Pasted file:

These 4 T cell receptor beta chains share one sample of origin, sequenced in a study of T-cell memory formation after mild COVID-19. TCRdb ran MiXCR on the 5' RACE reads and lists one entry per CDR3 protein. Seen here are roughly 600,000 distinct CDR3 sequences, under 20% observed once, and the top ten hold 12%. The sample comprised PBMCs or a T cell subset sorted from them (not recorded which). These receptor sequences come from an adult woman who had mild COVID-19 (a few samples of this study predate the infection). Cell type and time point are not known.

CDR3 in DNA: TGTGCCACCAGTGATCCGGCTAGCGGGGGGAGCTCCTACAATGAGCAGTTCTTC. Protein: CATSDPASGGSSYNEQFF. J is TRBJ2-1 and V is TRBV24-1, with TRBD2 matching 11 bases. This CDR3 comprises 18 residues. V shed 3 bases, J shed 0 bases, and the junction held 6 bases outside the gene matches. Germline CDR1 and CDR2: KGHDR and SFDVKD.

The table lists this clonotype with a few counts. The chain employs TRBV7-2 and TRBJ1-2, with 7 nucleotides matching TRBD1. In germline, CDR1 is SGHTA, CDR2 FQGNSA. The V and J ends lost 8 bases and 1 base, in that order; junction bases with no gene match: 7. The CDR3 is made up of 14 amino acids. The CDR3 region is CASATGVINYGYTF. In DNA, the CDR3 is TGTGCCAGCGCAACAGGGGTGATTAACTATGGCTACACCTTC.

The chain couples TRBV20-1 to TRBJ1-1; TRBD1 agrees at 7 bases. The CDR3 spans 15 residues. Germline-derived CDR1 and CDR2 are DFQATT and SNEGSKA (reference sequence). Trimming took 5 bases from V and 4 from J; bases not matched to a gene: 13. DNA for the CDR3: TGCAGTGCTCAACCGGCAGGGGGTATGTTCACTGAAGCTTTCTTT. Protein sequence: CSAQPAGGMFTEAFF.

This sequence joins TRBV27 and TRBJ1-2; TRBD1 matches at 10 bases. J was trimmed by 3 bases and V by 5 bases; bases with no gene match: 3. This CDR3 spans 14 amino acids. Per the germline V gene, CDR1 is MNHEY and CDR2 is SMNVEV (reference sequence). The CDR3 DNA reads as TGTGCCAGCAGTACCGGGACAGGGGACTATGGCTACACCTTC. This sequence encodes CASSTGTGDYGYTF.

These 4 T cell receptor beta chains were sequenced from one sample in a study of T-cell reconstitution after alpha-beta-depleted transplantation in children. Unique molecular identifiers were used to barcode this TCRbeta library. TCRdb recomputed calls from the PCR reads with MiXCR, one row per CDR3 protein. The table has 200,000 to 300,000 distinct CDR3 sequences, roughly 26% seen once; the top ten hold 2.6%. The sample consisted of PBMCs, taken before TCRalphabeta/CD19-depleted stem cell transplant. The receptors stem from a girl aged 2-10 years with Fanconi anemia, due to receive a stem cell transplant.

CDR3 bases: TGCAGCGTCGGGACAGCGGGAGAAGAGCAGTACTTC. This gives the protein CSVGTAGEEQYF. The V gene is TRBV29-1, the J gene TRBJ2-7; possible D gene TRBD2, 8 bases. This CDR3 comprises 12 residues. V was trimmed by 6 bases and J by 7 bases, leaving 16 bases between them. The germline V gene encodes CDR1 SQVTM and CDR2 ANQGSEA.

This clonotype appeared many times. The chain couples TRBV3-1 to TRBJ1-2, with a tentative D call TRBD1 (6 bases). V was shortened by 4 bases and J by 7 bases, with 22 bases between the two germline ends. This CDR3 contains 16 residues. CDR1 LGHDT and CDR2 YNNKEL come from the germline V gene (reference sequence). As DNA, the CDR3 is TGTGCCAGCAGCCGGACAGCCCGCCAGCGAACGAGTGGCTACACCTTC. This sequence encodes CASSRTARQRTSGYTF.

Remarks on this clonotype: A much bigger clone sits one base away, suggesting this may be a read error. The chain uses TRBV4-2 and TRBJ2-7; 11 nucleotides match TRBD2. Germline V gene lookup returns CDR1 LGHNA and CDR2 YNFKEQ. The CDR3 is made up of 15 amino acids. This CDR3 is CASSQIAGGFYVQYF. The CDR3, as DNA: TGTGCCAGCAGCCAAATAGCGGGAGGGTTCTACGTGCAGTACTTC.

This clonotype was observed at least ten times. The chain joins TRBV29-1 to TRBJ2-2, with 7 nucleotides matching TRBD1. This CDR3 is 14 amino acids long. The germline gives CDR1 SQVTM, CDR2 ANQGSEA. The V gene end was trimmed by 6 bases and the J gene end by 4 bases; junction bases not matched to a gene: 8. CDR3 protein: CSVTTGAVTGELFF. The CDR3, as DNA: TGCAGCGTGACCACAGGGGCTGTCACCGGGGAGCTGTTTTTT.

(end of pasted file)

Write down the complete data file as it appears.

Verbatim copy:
These 4 T cell receptor beta chains share one sample of origin, sequenced in a study of T-cell memory formation after mild COVID-19. TCRdb ran MiXCR on the 5' RACE reads and lists one entry per CDR3 protein. Seen here are roughly 600,000 distinct CDR3 sequences, under 20% observed once, and the top ten hold 12%. The sample comprised PBMCs or a T cell subset sorted from them (not recorded which). These receptor sequences come from an adult woman who had mild COVID-19 (a few samples of this study predate the infection). Cell type and time point are not known.

CDR3 in DNA: TGTGCCACCAGTGATCCGGCTAGCGGGGGGAGCTCCTACAATGAGCAGTTCTTC. Protein: CATSDPASGGSSYNEQFF. J is TRBJ2-1 and V is TRBV24-1, with TRBD2 matching 11 bases. This CDR3 comprises 18 residues. V shed 3 bases, J shed 0 bases, and the junction held 6 bases outside the gene matches. Germline CDR1 and CDR2: KGHDR and SFDVKD.

The table lists this clonotype with a few counts. The chain employs TRBV7-2 and TRBJ1-2, with 7 nucleotides matching TRBD1. In germline, CDR1 is SGHTA, CDR2 FQGNSA. The V and J ends lost 8 bases and 1 base, in that order; junction bases with no gene match: 7. The CDR3 is made up of 14 amino acids. The CDR3 region is CASATGVINYGYTF. In DNA, the CDR3 is TGTGCCAGCGCAACAGGGGTGATTAACTATGGCTACACCTTC.

The chain couples TRBV20-1 to TRBJ1-1; TRBD1 agrees at 7 bases. The CDR3 spans 15 residues. Germline-derived CDR1 and CDR2 are DFQATT and SNEGSKA (reference sequence). Trimming took 5 bases from V and 4 from J; bases not matched to a gene: 13. DNA for the CDR3: TGCAGTGCTCAACCGGCAGGGGGTATGTTCACTGAAGCTTTCTTT. Protein sequence: CSAQPAGGMFTEAFF.

This sequence joins TRBV27 and TRBJ1-2; TRBD1 matches at 10 bases. J was trimmed by 3 bases and V by 5 bases; bases with no gene match: 3. This CDR3 spans 14 amino acids. Per the germline V gene, CDR1 is MNHEY and CDR2 is SMNVEV (reference sequence). The CDR3 DNA reads as TGTGCCAGCAGTACCGGGACAGGGGACTATGGCTACACCTTC. This sequence encodes CASSTGTGDYGYTF.

These 4 T cell receptor beta chains were sequenced from one sample in a study of T-cell reconstitution after alpha-beta-depleted transplantation in children. Unique molecular identifiers were used to barcode this TCRbeta library. TCRdb recomputed calls from the PCR reads with MiXCR, one row per CDR3 protein. The table has 200,000 to 300,000 distinct CDR3 sequences, roughly 26% seen once; the top ten hold 2.6%. The sample consisted of PBMCs, taken before TCRalphabeta/CD19-depleted stem cell transplant. The receptors stem from a girl aged 2-10 years with Fanconi anemia, due to receive a stem cell transplant.

CDR3 bases: TGCAGCGTCGGGACAGCGGGAGAAGAGCAGTACTTC. This gives the protein CSVGTAGEEQYF. The V gene is TRBV29-1, the J gene TRBJ2-7; possible D gene TRBD2, 8 bases. This CDR3 comprises 12 residues. V was trimmed by 6 bases and J by 7 bases, leaving 16 bases between them. The germline V gene encodes CDR1 SQVTM and CDR2 ANQGSEA.

This clonotype appeared many times. The chain couples TRBV3-1 to TRBJ1-2, with a tentative D call TRBD1 (6 bases). V was shortened by 4 bases and J by 7 bases, with 22 bases between the two germline ends. This CDR3 contains 16 residues. CDR1 LGHDT and CDR2 YNNKEL come from the germline V gene (reference sequence). As DNA, the CDR3 is TGTGCCAGCAGCCGGACAGCCCGCCAGCGAACGAGTGGCTACACCTTC. This sequence encodes CASSRTARQRTSGYTF.

Remarks on this clonotype: A much bigger clone sits one base away, suggesting this may be a read error. The chain uses TRBV4-2 and TRBJ2-7; 11 nucleotides match TRBD2. Germline V gene lookup returns CDR1 LGHNA and CDR2 YNFKEQ. The CDR3 is made up of 15 amino acids. This CDR3 is CASSQIAGGFYVQYF. The CDR3, as DNA: TGTGCCAGCAGCCAAATAGCGGGAGGGTTCTACGTGCAGTACTTC.

This clonotype was observed at least ten times. The chain joins TRBV29-1 to TRBJ2-2, with 7 nucleotides matching TRBD1. This CDR3 is 14 amino acids long. The germline gives CDR1 SQVTM, CDR2 ANQGSEA. The V gene end was trimmed by 6 bases and the J gene end by 4 bases; junction bases not matched to a gene: 8. CDR3 protein: CSVTTGAVTGELFF. The CDR3, as DNA: TGCAGCGTGACCACAGGGGCTGTCACCGGGGAGCTGTTTTTT.